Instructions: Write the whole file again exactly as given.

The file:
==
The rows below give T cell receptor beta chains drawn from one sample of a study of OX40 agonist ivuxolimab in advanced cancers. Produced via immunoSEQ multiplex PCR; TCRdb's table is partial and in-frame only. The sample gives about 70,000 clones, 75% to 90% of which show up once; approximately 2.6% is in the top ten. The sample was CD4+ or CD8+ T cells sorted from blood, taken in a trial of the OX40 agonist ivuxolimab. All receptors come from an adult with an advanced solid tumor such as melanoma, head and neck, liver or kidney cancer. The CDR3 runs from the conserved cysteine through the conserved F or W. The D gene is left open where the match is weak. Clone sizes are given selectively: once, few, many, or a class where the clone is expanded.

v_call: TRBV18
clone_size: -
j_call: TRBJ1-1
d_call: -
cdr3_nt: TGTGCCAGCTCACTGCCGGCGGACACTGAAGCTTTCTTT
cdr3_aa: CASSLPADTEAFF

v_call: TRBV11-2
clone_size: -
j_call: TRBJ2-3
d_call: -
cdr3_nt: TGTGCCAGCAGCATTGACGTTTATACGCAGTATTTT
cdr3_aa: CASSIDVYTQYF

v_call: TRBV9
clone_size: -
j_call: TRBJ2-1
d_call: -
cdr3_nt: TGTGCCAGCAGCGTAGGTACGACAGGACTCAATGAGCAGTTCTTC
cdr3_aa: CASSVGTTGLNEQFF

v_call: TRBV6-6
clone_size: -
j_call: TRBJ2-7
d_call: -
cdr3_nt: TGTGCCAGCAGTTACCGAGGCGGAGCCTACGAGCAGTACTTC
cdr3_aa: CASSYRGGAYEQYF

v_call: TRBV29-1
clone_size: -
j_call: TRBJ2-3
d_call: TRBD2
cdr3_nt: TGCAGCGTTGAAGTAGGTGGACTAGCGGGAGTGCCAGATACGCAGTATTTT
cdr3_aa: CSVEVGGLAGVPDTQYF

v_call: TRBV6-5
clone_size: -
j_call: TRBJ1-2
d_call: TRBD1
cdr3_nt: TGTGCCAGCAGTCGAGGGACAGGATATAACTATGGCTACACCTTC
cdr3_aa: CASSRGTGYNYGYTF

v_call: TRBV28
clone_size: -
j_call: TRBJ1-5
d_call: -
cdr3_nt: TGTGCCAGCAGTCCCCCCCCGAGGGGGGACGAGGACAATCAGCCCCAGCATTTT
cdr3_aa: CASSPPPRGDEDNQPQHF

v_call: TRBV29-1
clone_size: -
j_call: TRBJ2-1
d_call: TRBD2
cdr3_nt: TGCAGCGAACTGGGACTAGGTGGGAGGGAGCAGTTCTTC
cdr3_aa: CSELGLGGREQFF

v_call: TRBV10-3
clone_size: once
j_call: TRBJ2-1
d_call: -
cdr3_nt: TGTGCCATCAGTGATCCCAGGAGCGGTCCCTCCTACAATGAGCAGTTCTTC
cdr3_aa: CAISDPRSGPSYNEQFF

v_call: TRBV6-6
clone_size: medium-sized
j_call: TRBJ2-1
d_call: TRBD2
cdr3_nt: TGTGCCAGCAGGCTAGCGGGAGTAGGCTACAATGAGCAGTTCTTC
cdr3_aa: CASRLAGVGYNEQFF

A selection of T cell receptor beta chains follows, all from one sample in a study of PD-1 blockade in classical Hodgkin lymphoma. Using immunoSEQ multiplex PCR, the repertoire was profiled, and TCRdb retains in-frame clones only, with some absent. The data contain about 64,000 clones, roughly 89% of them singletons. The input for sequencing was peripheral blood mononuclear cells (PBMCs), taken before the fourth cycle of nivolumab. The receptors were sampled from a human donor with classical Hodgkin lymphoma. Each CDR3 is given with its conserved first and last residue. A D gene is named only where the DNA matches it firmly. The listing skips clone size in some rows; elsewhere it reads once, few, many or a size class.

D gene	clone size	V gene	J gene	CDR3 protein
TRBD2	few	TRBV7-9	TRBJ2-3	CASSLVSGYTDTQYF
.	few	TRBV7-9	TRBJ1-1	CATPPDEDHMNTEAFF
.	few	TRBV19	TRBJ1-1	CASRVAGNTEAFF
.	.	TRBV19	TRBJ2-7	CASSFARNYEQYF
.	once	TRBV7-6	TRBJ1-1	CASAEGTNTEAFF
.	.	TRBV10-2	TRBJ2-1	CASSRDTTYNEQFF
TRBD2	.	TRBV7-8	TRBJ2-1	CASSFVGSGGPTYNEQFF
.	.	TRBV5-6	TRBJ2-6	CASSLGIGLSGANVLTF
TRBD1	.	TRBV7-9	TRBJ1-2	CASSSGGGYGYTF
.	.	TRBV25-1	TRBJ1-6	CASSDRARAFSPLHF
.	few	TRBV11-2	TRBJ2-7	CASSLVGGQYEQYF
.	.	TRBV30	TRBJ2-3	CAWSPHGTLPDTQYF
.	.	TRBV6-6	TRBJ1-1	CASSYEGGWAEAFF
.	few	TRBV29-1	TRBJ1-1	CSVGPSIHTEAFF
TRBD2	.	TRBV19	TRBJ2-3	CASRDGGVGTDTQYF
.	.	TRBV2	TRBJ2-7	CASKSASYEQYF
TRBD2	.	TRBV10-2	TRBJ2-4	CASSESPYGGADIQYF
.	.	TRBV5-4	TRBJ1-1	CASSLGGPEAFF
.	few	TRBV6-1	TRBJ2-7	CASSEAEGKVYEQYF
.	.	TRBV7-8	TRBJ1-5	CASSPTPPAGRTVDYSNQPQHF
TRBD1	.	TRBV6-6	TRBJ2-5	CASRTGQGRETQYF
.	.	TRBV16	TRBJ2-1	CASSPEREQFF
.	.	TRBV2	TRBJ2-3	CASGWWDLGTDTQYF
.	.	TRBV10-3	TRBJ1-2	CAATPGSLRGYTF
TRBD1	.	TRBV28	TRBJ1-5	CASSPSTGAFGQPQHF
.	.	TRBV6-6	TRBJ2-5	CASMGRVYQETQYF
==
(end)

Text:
The rows below give T cell receptor beta chains drawn from one sample of a study of OX40 agonist ivuxolimab in advanced cancers. Produced via immunoSEQ multiplex PCR; TCRdb's table is partial and in-frame only. The sample gives about 70,000 clones, 75% to 90% of which show up once; approximately 2.6% is in the top ten. The sample was CD4+ or CD8+ T cells sorted from blood, taken in a trial of the OX40 agonist ivuxolimab. All receptors come from an adult with an advanced solid tumor such as melanoma, head and neck, liver or kidney cancer. The CDR3 runs from the conserved cysteine through the conserved F or W. The D gene is left open where the match is weak. Clone sizes are given selectively: once, few, many, or a class where the clone is expanded.

v_call: TRBV18
clone_size: -
j_call: TRBJ1-1
d_call: -
cdr3_nt: TGTGCCAGCTCACTGCCGGCGGACACTGAAGCTTTCTTT
cdr3_aa: CASSLPADTEAFF

v_call: TRBV11-2
clone_size: -
j_call: TRBJ2-3
d_call: -
cdr3_nt: TGTGCCAGCAGCATTGACGTTTATACGCAGTATTTT
cdr3_aa: CASSIDVYTQYF

v_call: TRBV9
clone_size: -
j_call: TRBJ2-1
d_call: -
cdr3_nt: TGTGCCAGCAGCGTAGGTACGACAGGACTCAATGAGCAGTTCTTC
cdr3_aa: CASSVGTTGLNEQFF

v_call: TRBV6-6
clone_size: -
j_call: TRBJ2-7
d_call: -
cdr3_nt: TGTGCCAGCAGTTACCGAGGCGGAGCCTACGAGCAGTACTTC
cdr3_aa: CASSYRGGAYEQYF

v_call: TRBV29-1
clone_size: -
j_call: TRBJ2-3
d_call: TRBD2
cdr3_nt: TGCAGCGTTGAAGTAGGTGGACTAGCGGGAGTGCCAGATACGCAGTATTTT
cdr3_aa: CSVEVGGLAGVPDTQYF

v_call: TRBV6-5
clone_size: -
j_call: TRBJ1-2
d_call: TRBD1
cdr3_nt: TGTGCCAGCAGTCGAGGGACAGGATATAACTATGGCTACACCTTC
cdr3_aa: CASSRGTGYNYGYTF

v_call: TRBV28
clone_size: -
j_call: TRBJ1-5
d_call: -
cdr3_nt: TGTGCCAGCAGTCCCCCCCCGAGGGGGGACGAGGACAATCAGCCCCAGCATTTT
cdr3_aa: CASSPPPRGDEDNQPQHF

v_call: TRBV29-1
clone_size: -
j_call: TRBJ2-1
d_call: TRBD2
cdr3_nt: TGCAGCGAACTGGGACTAGGTGGGAGGGAGCAGTTCTTC
cdr3_aa: CSELGLGGREQFF

v_call: TRBV10-3
clone_size: once
j_call: TRBJ2-1
d_call: -
cdr3_nt: TGTGCCATCAGTGATCCCAGGAGCGGTCCCTCCTACAATGAGCAGTTCTTC
cdr3_aa: CAISDPRSGPSYNEQFF

v_call: TRBV6-6
clone_size: medium-sized
j_call: TRBJ2-1
d_call: TRBD2
cdr3_nt: TGTGCCAGCAGGCTAGCGGGAGTAGGCTACAATGAGCAGTTCTTC
cdr3_aa: CASRLAGVGYNEQFF

A selection of T cell receptor beta chains follows, all from one sample in a study of PD-1 blockade in classical Hodgkin lymphoma. Using immunoSEQ multiplex PCR, the repertoire was profiled, and TCRdb retains in-frame clones only, with some absent. The data contain about 64,000 clones, roughly 89% of them singletons. The input for sequencing was peripheral blood mononuclear cells (PBMCs), taken before the fourth cycle of nivolumab. The receptors were sampled from a human donor with classical Hodgkin lymphoma. Each CDR3 is given with its conserved first and last residue. A D gene is named only where the DNA matches it firmly. The listing skips clone size in some rows; elsewhere it reads once, few, many or a size class.

D gene	clone size	V gene	J gene	CDR3 protein
TRBD2	few	TRBV7-9	TRBJ2-3	CASSLVSGYTDTQYF
.	few	TRBV7-9	TRBJ1-1	CATPPDEDHMNTEAFF
.	few	TRBV19	TRBJ1-1	CASRVAGNTEAFF
.	.	TRBV19	TRBJ2-7	CASSFARNYEQYF
.	once	TRBV7-6	TRBJ1-1	CASAEGTNTEAFF
.	.	TRBV10-2	TRBJ2-1	CASSRDTTYNEQFF
TRBD2	.	TRBV7-8	TRBJ2-1	CASSFVGSGGPTYNEQFF
.	.	TRBV5-6	TRBJ2-6	CASSLGIGLSGANVLTF
TRBD1	.	TRBV7-9	TRBJ1-2	CASSSGGGYGYTF
.	.	TRBV25-1	TRBJ1-6	CASSDRARAFSPLHF
.	few	TRBV11-2	TRBJ2-7	CASSLVGGQYEQYF
.	.	TRBV30	TRBJ2-3	CAWSPHGTLPDTQYF
.	.	TRBV6-6	TRBJ1-1	CASSYEGGWAEAFF
.	few	TRBV29-1	TRBJ1-1	CSVGPSIHTEAFF
TRBD2	.	TRBV19	TRBJ2-3	CASRDGGVGTDTQYF
.	.	TRBV2	TRBJ2-7	CASKSASYEQYF
TRBD2	.	TRBV10-2	TRBJ2-4	CASSESPYGGADIQYF
.	.	TRBV5-4	TRBJ1-1	CASSLGGPEAFF
.	few	TRBV6-1	TRBJ2-7	CASSEAEGKVYEQYF
.	.	TRBV7-8	TRBJ1-5	CASSPTPPAGRTVDYSNQPQHF
TRBD1	.	TRBV6-6	TRBJ2-5	CASRTGQGRETQYF
.	.	TRBV16	TRBJ2-1	CASSPEREQFF
.	.	TRBV2	TRBJ2-3	CASGWWDLGTDTQYF
.	.	TRBV10-3	TRBJ1-2	CAATPGSLRGYTF
TRBD1	.	TRBV28	TRBJ1-5	CASSPSTGAFGQPQHF
.	.	TRBV6-6	TRBJ2-5	CASMGRVYQETQYF